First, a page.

Latest update: 17/09/2011
- Europe - financial crisis - USA
ECB defends debt record after US criticism
The European Central Bank has rejected criticism from the United States over its handling of public finances, arguing that the EU was in better shape than other major economies at the close of talks in Poland on Saturday.
AFP - The European Central Bank defended the eurozone's handling of its public finances Saturday, saying the bloc was better off than global rivals, after the US lectured Europe on its debt record.
"Taken as a whole, it is probably better than other major advanced economies," ECB chief Jean-Claude Trichet said at the close of talks in Poland among European Union finance ministers marred on Friday by a spat with guest US Treasury Secretary Timothy Geithner.
As unions prepared a mass protest against European austerity measures, Trichet describing the eurozone's medium-term prospects as "quite encouraging compared with other major advanced economies" and also tipped a combined year-end, annual deficit level of 4.5 percent of GDP.
Adding in "superior" cumulative debt levels elsewhere at "around 10 percent" of gross domestic product, Trichet said the eurozone outlook was therefore not as endangered as some others.
Credit rating giant Standard & Poor's downgraded the US long-term credit rating last month.
Hosts Poland, the current EU chair, took the decision to invite Geithner to the talks on Friday, in a sign of spiralling global concerns -- and EU ministers said the American was there to pass on lessons from stateside.
"Governments and central banks need to take out the catastrophic risk to markets," Geithner said on the sidelines of the talks, although Washington later denied he was writing "prescriptions" for Europe.
Geithner and German Finance Minister Wolfgang Schaeuble clashed sharply on Friday over the way forward.
Geithner urged eurozone leaders to bolster a 440-billion-euro ($607 billion) rescue fund for troubled member states, but saw that demand instantly rebuffed by Germany.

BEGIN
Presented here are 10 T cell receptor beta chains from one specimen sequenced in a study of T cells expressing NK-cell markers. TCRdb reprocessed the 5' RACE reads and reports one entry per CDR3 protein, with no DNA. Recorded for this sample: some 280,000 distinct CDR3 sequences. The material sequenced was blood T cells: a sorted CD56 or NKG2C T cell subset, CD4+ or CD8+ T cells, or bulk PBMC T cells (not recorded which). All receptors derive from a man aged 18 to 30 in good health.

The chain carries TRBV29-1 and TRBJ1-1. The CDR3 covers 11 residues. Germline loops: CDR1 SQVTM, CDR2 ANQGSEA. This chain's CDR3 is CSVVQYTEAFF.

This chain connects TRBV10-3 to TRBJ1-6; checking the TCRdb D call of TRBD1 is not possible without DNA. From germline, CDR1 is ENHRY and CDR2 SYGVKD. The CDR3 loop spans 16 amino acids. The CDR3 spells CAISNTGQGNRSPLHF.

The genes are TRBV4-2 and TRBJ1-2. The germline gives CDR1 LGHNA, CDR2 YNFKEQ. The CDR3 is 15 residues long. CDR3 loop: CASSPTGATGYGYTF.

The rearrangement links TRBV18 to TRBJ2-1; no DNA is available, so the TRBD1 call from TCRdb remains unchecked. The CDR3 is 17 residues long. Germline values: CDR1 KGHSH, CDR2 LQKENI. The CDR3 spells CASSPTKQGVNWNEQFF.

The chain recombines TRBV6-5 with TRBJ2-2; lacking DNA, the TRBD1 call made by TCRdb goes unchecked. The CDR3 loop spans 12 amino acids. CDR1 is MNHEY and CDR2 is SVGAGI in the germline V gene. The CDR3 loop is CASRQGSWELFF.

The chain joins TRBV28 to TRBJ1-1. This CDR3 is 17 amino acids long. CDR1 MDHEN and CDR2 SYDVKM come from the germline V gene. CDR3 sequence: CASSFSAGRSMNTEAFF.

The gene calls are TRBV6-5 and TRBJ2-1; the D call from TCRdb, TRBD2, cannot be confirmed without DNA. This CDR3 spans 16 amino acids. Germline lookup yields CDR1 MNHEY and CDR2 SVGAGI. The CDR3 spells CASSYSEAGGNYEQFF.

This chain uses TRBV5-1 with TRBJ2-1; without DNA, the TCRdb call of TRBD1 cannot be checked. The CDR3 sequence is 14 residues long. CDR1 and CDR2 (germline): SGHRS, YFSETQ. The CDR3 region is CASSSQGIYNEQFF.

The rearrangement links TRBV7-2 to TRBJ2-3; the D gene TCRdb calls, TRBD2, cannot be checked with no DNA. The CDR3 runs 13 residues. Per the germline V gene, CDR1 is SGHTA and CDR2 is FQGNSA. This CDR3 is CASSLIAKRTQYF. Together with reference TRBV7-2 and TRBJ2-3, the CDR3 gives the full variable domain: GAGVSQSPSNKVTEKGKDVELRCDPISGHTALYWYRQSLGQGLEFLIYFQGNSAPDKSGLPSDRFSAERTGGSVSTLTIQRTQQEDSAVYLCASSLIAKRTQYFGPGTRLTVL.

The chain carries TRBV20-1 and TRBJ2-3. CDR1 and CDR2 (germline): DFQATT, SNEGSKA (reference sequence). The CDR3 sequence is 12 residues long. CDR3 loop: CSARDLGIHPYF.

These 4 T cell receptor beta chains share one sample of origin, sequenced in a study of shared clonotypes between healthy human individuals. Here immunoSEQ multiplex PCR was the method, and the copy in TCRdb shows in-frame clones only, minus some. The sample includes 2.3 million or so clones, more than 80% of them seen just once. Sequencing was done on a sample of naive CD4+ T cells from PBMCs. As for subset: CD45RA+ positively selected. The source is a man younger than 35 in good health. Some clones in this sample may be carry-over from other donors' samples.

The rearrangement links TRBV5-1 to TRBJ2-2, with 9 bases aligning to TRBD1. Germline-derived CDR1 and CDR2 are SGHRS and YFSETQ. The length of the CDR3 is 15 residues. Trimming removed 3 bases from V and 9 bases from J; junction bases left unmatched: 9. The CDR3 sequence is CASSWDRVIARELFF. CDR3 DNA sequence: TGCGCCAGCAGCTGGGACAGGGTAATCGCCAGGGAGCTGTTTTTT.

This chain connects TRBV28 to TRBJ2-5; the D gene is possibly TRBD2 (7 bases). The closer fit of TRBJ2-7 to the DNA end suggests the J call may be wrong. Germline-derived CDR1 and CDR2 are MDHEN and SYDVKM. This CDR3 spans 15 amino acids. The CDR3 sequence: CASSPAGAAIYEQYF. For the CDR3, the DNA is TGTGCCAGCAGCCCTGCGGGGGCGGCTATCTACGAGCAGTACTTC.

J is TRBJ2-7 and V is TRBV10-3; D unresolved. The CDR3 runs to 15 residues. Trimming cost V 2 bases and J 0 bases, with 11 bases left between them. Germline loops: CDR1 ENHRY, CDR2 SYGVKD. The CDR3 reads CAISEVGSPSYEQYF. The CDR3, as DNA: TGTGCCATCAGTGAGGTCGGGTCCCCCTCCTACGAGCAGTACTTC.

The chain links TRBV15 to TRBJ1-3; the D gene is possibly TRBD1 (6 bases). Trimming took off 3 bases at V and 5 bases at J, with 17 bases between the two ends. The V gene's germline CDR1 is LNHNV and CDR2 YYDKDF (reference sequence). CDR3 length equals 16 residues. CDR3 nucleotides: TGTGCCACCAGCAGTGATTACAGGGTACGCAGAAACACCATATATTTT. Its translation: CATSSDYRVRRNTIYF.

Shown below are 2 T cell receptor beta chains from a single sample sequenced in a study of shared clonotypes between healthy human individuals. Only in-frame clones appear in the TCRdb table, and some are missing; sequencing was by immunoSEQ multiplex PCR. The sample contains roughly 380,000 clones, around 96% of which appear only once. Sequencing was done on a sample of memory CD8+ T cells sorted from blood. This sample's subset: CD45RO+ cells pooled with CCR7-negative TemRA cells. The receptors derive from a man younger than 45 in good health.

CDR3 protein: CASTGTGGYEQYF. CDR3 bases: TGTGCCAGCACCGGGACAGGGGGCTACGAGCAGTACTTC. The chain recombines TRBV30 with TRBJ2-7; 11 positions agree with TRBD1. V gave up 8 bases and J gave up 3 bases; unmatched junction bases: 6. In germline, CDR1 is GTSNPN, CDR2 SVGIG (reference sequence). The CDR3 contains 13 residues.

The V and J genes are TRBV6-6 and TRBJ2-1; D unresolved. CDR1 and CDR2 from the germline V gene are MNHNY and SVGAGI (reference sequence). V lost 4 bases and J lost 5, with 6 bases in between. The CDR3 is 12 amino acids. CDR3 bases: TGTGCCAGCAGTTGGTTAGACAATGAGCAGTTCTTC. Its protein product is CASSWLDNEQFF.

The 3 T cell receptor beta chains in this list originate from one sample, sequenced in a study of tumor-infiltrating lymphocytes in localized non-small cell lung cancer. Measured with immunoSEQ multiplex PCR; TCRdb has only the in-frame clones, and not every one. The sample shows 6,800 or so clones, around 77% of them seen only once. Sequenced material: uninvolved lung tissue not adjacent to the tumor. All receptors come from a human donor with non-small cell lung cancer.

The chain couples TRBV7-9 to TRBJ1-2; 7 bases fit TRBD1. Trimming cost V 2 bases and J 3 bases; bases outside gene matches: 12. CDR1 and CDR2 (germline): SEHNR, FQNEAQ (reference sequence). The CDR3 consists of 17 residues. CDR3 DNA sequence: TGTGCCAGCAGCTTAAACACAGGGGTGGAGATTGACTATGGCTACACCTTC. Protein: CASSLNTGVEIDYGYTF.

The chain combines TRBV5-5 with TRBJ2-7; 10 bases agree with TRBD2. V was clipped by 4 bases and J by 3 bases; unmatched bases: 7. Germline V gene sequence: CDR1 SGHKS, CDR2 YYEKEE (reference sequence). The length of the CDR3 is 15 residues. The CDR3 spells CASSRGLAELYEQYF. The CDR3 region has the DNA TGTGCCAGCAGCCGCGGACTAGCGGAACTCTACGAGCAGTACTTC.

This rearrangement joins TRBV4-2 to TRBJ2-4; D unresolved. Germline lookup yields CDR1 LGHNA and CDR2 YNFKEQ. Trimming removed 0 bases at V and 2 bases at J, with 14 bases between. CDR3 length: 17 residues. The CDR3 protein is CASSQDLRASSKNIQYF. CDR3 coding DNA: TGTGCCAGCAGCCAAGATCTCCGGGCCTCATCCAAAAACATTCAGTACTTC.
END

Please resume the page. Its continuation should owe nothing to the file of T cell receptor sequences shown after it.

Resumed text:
Berlin instead demanded Washington drop its opposition to a global financial transactions tax -- "emphatically" resisted by Geithner, according to Austria's Maria Fekter.
Both Schaeuble and Belgian Finance Minister Didier Reynders had highlighted the United States as carrying the world's heaviest debt burden going into the discussions.
"Yes it's better to organise something on financial transactions on the worldwide level, but it's impossible," Reynders said in Wroclaw on Saturday.
"We will do that within the European Union, and maybe also if it's impossible for the entire EU in the eurozone," he added.
Europeans have sought to implement either a tax on profits or turnover from the financial sector since governments were forced to bail out banks caught up in the 2008 credit crunch that started in the United States.
But Polish Finance Minister Jacek Rostowski said a preliminary debate on Friday "raised a lot of emotions" and outlined "considerable divisions."
Ministers from the 27 EU states cut short their second day of talks in the southwestern Polish city of Wroclaw, with thousands of anti-austerity protesters from around Europe planning to march to the venue in the middle of the day.
At Friday's talks, eurozone nations decided to postpone until October a decision on whether to hand over the next tranche of an agreed emergency loan package to Greece -- the eurozone member in the eye of the storm -- worth eight billion euros ($11.0 billion).
On the Greek and eurozone debt crisis, Luxembourg's Finance Minister Luc Frieden told reporters it was time for deeds, not just words, about fiscal responsibility and economic coordination, primarily within the EU's 17-nation eurozone.
"I think we have not yet arrived where a full currency union should be and the crisis has shown that it's not enough to have club rules, they need to be enforced, and everything that can contribute to that is absolutely necessary," he said.
Renewed aid for Greece, after an earlier bailout proved insufficient, has been mired in rows with Finland over its demand for collateral for loan guarantees, and with Slovakia which has threatened to delay parliamentary ratification.
"We have to continue the negotiations," Finland's Finance Minister Jutta Urpilainen said. Asked if there had been progress, she responded: "There's nothing new."